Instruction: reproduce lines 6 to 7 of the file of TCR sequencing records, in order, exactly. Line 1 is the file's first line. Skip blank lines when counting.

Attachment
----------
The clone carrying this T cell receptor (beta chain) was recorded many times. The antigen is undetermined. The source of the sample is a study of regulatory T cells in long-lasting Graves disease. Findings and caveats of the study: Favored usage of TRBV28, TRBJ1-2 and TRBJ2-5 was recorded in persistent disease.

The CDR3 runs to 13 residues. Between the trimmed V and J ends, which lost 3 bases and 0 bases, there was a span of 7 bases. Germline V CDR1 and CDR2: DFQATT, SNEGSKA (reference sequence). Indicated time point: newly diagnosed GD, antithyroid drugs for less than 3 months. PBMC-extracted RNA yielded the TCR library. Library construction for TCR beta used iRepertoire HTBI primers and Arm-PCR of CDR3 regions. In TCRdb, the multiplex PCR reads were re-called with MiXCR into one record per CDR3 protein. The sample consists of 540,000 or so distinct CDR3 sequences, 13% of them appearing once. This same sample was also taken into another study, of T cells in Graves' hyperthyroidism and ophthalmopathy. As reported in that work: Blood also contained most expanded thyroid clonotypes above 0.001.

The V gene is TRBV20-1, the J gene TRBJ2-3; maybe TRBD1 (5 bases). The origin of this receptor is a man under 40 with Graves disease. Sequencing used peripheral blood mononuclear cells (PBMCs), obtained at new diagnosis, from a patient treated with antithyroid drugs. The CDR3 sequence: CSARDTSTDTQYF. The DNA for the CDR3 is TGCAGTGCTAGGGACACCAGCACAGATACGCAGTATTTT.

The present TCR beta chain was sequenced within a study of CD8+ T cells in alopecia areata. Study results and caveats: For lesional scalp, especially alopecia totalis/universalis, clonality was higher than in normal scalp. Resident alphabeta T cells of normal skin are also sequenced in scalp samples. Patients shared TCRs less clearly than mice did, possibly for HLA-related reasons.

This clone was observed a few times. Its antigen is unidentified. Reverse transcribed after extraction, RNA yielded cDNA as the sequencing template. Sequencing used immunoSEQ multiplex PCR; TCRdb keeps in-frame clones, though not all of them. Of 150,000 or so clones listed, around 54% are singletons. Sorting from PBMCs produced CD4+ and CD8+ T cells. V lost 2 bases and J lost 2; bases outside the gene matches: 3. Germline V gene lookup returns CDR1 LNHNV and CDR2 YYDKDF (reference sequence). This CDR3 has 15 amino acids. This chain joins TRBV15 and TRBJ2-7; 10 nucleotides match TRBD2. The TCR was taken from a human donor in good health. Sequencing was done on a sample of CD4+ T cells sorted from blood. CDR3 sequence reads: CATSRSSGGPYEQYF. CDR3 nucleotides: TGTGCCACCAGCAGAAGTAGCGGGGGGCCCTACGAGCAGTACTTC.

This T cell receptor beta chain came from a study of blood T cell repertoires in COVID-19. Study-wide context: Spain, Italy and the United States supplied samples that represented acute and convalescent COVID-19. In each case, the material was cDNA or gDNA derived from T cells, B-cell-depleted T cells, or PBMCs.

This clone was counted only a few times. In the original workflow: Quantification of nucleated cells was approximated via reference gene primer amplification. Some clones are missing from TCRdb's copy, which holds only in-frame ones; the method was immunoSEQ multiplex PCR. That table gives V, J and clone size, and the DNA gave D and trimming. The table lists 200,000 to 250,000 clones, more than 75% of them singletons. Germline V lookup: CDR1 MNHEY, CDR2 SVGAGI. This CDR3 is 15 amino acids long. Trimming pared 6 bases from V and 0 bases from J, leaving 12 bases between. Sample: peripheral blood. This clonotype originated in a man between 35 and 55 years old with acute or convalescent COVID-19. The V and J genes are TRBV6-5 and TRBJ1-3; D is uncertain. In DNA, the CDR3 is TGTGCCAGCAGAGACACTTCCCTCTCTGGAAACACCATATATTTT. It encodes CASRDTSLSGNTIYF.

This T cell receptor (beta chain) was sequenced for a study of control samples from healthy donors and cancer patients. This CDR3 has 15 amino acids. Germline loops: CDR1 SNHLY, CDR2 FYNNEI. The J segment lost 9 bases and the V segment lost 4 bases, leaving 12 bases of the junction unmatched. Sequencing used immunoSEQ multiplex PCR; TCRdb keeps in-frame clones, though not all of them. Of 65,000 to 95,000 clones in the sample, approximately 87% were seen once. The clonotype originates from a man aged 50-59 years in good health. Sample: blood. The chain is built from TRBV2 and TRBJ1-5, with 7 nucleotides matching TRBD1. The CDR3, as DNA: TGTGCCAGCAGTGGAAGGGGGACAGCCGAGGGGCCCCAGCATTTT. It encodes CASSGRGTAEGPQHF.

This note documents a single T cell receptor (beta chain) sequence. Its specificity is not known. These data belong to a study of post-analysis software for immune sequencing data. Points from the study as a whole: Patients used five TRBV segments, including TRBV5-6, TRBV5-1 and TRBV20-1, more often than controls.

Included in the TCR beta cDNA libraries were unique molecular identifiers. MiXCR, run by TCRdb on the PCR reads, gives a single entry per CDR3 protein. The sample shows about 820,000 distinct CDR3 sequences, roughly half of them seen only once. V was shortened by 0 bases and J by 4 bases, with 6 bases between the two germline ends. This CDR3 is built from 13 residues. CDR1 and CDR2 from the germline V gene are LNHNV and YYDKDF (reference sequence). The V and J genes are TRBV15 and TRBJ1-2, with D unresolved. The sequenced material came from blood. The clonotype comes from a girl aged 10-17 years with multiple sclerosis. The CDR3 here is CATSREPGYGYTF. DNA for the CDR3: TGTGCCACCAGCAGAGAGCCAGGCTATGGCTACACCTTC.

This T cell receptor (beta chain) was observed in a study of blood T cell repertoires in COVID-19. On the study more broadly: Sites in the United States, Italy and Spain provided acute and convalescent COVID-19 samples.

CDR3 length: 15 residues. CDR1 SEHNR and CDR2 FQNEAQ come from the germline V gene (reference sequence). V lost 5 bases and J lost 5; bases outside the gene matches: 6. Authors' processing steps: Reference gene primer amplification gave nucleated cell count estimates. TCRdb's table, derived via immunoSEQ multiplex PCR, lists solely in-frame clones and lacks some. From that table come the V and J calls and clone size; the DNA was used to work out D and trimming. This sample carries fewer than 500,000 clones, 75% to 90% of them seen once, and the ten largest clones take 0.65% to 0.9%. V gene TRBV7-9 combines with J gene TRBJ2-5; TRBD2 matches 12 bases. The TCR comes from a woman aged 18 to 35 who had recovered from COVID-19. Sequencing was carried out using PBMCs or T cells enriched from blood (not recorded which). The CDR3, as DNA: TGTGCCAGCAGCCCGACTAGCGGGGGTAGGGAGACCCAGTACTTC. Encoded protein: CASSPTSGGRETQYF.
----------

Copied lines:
This T cell receptor beta chain came from a study of blood T cell repertoires in COVID-19. Study-wide context: Spain, Italy and the United States supplied samples that represented acute and convalescent COVID-19. In each case, the material was cDNA or gDNA derived from T cells, B-cell-depleted T cells, or PBMCs.

This clone was counted only a few times. In the original workflow: Quantification of nucleated cells was approximated via reference gene primer amplification. Some clones are missing from TCRdb's copy, which holds only in-frame ones; the method was immunoSEQ multiplex PCR. That table gives V, J and clone size, and the DNA gave D and trimming. The table lists 200,000 to 250,000 clones, more than 75% of them singletons. Germline V lookup: CDR1 MNHEY, CDR2 SVGAGI. This CDR3 is 15 amino acids long. Trimming pared 6 bases from V and 0 bases from J, leaving 12 bases between. Sample: peripheral blood. This clonotype originated in a man between 35 and 55 years old with acute or convalescent COVID-19. The V and J genes are TRBV6-5 and TRBJ1-3; D is uncertain. In DNA, the CDR3 is TGTGCCAGCAGAGACACTTCCCTCTCTGGAAACACCATATATTTT. It encodes CASRDTSLSGNTIYF.